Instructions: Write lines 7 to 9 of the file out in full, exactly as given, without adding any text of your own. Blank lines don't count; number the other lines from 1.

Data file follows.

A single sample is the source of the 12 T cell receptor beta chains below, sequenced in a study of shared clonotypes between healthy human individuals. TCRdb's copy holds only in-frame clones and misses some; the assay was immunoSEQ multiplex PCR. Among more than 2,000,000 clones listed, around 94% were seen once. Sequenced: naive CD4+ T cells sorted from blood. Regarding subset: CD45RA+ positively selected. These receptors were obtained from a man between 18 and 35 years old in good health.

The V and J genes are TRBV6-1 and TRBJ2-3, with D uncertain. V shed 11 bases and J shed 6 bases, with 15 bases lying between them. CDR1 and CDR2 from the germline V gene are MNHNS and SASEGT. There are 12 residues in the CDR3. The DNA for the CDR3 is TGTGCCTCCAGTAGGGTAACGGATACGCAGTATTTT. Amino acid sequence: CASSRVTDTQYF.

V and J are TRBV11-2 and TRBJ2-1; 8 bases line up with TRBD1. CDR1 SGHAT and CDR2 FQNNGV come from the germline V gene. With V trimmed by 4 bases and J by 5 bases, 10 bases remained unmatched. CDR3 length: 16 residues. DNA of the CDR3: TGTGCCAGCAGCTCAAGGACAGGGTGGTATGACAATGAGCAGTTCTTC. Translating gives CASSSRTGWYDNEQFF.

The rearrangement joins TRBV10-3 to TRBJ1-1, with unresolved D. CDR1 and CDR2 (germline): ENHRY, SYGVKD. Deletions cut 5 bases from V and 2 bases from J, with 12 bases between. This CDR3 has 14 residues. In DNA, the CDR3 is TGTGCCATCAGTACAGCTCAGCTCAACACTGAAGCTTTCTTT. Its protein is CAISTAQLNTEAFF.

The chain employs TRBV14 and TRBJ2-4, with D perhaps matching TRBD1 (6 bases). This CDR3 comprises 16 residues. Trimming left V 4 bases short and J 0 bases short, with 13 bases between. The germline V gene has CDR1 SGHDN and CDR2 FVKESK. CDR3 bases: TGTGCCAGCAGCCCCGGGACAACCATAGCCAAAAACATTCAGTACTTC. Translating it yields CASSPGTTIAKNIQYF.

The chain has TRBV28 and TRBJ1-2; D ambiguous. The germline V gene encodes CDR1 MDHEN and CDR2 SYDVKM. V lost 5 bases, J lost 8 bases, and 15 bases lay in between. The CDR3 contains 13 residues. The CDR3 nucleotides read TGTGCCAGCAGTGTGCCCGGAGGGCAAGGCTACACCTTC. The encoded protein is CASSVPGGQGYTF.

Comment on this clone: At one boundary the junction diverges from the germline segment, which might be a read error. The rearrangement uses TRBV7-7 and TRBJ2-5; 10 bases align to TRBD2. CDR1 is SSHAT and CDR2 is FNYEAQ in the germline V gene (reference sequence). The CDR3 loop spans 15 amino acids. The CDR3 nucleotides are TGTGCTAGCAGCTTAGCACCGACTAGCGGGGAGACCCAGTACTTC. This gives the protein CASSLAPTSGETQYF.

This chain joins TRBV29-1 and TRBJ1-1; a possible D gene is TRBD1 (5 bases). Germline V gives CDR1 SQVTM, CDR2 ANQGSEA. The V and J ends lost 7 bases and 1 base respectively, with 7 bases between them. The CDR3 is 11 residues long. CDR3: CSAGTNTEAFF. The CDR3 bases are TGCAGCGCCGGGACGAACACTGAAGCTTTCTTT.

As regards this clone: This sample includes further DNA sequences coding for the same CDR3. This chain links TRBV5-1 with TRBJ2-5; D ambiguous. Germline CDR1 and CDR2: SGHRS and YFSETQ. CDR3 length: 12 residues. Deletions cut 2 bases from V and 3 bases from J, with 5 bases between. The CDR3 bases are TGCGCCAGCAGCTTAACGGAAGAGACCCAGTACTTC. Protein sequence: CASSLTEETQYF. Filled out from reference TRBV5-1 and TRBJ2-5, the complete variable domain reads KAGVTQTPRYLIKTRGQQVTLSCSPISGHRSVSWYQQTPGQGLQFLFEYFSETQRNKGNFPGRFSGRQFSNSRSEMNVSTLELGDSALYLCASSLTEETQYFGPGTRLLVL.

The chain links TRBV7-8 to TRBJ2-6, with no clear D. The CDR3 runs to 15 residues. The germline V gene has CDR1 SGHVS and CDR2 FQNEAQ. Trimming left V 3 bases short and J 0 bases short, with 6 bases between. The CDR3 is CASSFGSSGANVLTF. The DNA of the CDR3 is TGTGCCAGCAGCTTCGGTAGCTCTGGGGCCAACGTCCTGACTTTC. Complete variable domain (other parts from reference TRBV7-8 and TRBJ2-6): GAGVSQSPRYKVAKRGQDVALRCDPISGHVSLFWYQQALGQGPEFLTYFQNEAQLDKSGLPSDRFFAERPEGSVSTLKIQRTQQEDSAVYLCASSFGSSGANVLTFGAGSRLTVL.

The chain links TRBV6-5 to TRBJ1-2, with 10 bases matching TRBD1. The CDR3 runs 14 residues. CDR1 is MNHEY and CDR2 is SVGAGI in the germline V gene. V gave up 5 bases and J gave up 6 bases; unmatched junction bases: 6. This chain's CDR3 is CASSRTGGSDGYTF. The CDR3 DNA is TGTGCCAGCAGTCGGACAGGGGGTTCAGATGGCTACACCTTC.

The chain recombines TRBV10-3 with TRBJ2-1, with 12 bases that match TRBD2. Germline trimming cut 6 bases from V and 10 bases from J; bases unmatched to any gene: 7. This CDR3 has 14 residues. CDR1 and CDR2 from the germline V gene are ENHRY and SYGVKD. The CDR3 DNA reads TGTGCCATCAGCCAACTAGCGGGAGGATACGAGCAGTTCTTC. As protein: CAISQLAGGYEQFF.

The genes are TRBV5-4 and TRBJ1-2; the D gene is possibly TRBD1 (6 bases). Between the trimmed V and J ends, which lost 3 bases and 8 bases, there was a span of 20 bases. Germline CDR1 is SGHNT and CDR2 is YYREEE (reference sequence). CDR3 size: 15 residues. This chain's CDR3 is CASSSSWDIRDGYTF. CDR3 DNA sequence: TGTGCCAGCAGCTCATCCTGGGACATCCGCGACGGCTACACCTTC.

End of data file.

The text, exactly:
Comment on this clone: At one boundary the junction diverges from the germline segment, which might be a read error. The rearrangement uses TRBV7-7 and TRBJ2-5; 10 bases align to TRBD2. CDR1 is SSHAT and CDR2 is FNYEAQ in the germline V gene (reference sequence). The CDR3 loop spans 15 amino acids. The CDR3 nucleotides are TGTGCTAGCAGCTTAGCACCGACTAGCGGGGAGACCCAGTACTTC. This gives the protein CASSLAPTSGETQYF.

This chain joins TRBV29-1 and TRBJ1-1; a possible D gene is TRBD1 (5 bases). Germline V gives CDR1 SQVTM, CDR2 ANQGSEA. The V and J ends lost 7 bases and 1 base respectively, with 7 bases between them. The CDR3 is 11 residues long. CDR3: CSAGTNTEAFF. The CDR3 bases are TGCAGCGCCGGGACGAACACTGAAGCTTTCTTT.

As regards this clone: This sample includes further DNA sequences coding for the same CDR3. This chain links TRBV5-1 with TRBJ2-5; D ambiguous. Germline CDR1 and CDR2: SGHRS and YFSETQ. CDR3 length: 12 residues. Deletions cut 2 bases from V and 3 bases from J, with 5 bases between. The CDR3 bases are TGCGCCAGCAGCTTAACGGAAGAGACCCAGTACTTC. Protein sequence: CASSLTEETQYF. Filled out from reference TRBV5-1 and TRBJ2-5, the complete variable domain reads KAGVTQTPRYLIKTRGQQVTLSCSPISGHRSVSWYQQTPGQGLQFLFEYFSETQRNKGNFPGRFSGRQFSNSRSEMNVSTLELGDSALYLCASSLTEETQYFGPGTRLLVL.